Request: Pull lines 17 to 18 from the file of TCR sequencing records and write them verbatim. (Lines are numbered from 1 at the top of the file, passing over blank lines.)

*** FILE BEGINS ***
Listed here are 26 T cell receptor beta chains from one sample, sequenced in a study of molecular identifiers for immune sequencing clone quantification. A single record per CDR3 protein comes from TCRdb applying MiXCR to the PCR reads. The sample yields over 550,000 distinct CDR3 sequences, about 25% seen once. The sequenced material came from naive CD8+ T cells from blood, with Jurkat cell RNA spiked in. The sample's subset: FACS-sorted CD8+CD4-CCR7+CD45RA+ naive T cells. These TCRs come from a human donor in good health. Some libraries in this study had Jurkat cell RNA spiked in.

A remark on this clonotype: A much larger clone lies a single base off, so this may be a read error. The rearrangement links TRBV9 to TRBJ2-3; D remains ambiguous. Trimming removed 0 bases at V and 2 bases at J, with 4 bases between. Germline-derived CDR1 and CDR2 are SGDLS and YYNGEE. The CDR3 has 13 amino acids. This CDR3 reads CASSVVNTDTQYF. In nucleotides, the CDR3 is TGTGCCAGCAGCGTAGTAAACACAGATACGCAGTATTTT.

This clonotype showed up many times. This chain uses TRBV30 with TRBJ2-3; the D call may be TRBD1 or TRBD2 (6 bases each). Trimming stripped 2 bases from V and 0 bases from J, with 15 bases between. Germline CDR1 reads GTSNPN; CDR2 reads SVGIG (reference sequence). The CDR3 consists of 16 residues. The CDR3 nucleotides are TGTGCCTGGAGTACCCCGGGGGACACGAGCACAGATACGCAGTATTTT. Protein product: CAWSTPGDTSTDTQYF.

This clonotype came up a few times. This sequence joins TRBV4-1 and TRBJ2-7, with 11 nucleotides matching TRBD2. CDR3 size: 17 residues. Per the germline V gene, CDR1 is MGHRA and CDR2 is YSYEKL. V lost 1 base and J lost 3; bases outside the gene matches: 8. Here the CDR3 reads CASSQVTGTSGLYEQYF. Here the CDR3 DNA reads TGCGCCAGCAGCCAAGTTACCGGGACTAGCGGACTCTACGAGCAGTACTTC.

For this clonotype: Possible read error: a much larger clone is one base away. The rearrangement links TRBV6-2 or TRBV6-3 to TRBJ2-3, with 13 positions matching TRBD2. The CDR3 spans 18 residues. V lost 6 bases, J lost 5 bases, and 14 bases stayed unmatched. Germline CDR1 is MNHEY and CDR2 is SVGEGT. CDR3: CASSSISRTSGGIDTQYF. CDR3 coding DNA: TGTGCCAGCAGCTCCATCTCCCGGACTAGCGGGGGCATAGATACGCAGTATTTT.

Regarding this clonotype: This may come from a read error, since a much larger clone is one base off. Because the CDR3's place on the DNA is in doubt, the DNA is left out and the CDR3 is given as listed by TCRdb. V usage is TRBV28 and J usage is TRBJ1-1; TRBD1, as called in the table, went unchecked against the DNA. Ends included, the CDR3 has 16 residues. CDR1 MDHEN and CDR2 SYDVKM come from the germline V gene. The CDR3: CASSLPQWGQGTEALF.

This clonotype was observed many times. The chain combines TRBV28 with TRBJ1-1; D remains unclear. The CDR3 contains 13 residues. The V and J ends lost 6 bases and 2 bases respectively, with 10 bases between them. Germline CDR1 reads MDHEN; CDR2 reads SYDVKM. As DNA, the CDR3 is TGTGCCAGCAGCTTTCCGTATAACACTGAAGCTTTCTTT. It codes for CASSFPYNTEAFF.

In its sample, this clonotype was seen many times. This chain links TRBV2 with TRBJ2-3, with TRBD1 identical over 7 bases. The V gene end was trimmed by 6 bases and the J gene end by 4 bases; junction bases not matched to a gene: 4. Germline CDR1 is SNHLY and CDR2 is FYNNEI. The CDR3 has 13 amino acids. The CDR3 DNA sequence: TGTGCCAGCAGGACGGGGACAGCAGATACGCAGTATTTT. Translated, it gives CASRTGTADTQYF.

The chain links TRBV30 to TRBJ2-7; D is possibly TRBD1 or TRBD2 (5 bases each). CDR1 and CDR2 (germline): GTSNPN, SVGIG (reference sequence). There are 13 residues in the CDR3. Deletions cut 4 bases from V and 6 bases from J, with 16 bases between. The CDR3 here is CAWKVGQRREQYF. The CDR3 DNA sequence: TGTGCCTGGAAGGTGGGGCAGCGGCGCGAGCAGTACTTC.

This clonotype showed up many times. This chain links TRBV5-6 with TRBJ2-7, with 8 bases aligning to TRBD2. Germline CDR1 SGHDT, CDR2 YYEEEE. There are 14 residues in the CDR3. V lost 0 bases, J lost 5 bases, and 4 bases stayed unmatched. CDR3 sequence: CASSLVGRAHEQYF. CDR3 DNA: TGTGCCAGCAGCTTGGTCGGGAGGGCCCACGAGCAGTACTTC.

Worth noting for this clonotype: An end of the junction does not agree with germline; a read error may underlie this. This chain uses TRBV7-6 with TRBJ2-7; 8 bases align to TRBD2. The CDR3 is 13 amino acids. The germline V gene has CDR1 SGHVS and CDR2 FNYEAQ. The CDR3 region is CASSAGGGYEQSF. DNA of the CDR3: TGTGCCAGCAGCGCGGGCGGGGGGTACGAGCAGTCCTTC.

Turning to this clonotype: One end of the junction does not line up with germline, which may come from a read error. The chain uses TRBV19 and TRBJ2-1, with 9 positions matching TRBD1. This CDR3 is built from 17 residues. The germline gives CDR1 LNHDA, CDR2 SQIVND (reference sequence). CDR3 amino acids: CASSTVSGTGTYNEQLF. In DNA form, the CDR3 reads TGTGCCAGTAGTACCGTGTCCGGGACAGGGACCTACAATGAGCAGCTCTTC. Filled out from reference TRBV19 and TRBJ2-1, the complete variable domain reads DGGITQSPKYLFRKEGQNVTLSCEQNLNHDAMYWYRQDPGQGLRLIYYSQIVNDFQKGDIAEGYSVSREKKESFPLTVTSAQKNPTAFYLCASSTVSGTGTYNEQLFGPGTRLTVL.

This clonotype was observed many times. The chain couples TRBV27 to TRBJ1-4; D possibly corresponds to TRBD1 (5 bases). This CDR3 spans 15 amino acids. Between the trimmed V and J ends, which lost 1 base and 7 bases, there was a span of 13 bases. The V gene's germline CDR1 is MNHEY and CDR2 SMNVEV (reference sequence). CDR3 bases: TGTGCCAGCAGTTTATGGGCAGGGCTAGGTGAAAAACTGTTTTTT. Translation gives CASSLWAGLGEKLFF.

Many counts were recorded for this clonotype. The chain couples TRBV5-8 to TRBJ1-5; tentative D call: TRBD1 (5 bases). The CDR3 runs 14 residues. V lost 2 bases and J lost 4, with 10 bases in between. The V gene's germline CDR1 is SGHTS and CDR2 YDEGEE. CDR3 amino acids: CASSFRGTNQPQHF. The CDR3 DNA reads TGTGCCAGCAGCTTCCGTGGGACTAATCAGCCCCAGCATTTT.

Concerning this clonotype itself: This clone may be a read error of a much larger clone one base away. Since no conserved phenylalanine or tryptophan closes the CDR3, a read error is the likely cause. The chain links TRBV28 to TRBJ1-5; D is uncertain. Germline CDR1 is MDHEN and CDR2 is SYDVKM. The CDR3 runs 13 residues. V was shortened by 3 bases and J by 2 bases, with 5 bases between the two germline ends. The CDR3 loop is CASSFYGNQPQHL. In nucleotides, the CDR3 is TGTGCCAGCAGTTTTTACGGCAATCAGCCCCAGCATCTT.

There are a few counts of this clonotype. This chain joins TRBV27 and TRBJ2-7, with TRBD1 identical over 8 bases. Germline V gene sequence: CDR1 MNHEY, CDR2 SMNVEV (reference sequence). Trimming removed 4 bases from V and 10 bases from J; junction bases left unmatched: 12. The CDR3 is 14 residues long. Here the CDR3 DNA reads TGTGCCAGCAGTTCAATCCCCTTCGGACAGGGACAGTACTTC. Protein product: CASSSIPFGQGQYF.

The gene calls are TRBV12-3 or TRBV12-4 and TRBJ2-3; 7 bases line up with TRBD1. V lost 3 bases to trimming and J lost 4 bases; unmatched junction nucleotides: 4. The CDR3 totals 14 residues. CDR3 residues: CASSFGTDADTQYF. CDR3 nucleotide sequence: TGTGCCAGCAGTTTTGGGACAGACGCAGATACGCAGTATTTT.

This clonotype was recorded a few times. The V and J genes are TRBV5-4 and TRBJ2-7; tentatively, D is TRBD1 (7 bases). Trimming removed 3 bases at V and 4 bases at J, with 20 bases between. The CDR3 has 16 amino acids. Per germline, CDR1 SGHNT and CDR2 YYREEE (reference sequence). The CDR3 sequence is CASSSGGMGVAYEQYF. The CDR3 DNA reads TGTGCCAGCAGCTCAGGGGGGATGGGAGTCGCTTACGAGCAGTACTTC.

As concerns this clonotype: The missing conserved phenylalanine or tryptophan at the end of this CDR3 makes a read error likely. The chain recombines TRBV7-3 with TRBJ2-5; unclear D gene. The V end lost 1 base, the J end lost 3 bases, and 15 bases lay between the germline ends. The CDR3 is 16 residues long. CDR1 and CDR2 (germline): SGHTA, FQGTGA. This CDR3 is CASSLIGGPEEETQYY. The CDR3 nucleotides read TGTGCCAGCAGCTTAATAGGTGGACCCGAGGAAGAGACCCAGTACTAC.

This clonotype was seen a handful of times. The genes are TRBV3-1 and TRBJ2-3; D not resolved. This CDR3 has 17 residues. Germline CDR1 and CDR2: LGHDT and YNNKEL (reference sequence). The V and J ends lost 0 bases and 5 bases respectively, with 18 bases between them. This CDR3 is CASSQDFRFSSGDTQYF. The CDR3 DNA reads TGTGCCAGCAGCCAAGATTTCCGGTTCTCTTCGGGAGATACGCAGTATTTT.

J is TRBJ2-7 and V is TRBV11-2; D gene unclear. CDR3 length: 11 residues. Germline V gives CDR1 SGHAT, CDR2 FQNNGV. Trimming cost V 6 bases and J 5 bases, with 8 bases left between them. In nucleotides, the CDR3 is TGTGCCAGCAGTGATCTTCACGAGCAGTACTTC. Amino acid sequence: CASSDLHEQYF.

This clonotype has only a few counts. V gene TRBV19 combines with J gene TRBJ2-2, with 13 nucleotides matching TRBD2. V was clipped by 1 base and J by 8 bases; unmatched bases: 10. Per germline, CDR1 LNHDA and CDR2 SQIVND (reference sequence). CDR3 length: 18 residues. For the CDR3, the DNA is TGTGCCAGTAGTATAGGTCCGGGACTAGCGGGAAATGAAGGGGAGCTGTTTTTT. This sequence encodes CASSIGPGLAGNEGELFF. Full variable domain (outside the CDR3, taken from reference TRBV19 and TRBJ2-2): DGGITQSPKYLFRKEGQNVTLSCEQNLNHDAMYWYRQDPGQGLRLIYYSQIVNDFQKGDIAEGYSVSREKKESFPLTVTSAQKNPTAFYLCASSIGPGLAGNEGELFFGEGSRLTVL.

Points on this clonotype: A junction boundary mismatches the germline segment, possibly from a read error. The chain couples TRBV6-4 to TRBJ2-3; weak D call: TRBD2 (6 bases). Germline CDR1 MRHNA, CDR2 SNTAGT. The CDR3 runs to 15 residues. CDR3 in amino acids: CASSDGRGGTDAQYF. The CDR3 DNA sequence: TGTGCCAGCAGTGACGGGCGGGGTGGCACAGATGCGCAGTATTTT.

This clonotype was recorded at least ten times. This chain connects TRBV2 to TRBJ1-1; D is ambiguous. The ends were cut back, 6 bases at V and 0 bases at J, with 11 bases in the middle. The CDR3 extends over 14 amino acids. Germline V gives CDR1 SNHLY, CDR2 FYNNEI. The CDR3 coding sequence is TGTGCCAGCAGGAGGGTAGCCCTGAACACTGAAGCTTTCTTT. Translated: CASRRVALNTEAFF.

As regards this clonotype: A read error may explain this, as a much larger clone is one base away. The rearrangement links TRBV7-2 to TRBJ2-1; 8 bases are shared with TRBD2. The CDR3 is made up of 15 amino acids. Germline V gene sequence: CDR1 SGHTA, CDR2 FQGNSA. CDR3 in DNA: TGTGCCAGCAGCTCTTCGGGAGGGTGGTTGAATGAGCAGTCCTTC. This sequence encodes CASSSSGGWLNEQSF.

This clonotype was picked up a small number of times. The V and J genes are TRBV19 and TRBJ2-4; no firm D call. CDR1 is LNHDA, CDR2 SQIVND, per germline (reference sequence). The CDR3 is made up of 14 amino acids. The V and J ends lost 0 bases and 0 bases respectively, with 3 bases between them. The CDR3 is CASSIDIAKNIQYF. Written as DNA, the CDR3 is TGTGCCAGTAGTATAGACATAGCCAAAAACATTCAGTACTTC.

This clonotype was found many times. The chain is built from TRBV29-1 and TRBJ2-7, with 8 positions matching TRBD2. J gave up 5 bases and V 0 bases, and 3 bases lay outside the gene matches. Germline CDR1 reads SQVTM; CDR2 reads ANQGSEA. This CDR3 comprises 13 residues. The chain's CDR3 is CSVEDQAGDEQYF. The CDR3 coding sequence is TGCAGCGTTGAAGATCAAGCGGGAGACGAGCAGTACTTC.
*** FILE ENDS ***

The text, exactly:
The gene calls are TRBV12-3 or TRBV12-4 and TRBJ2-3; 7 bases line up with TRBD1. V lost 3 bases to trimming and J lost 4 bases; unmatched junction nucleotides: 4. The CDR3 totals 14 residues. CDR3 residues: CASSFGTDADTQYF. CDR3 nucleotide sequence: TGTGCCAGCAGTTTTGGGACAGACGCAGATACGCAGTATTTT.

This clonotype was recorded a few times. The V and J genes are TRBV5-4 and TRBJ2-7; tentatively, D is TRBD1 (7 bases). Trimming removed 3 bases at V and 4 bases at J, with 20 bases between. The CDR3 has 16 amino acids. Per germline, CDR1 SGHNT and CDR2 YYREEE (reference sequence). The CDR3 sequence is CASSSGGMGVAYEQYF. The CDR3 DNA reads TGTGCCAGCAGCTCAGGGGGGATGGGAGTCGCTTACGAGCAGTACTTC.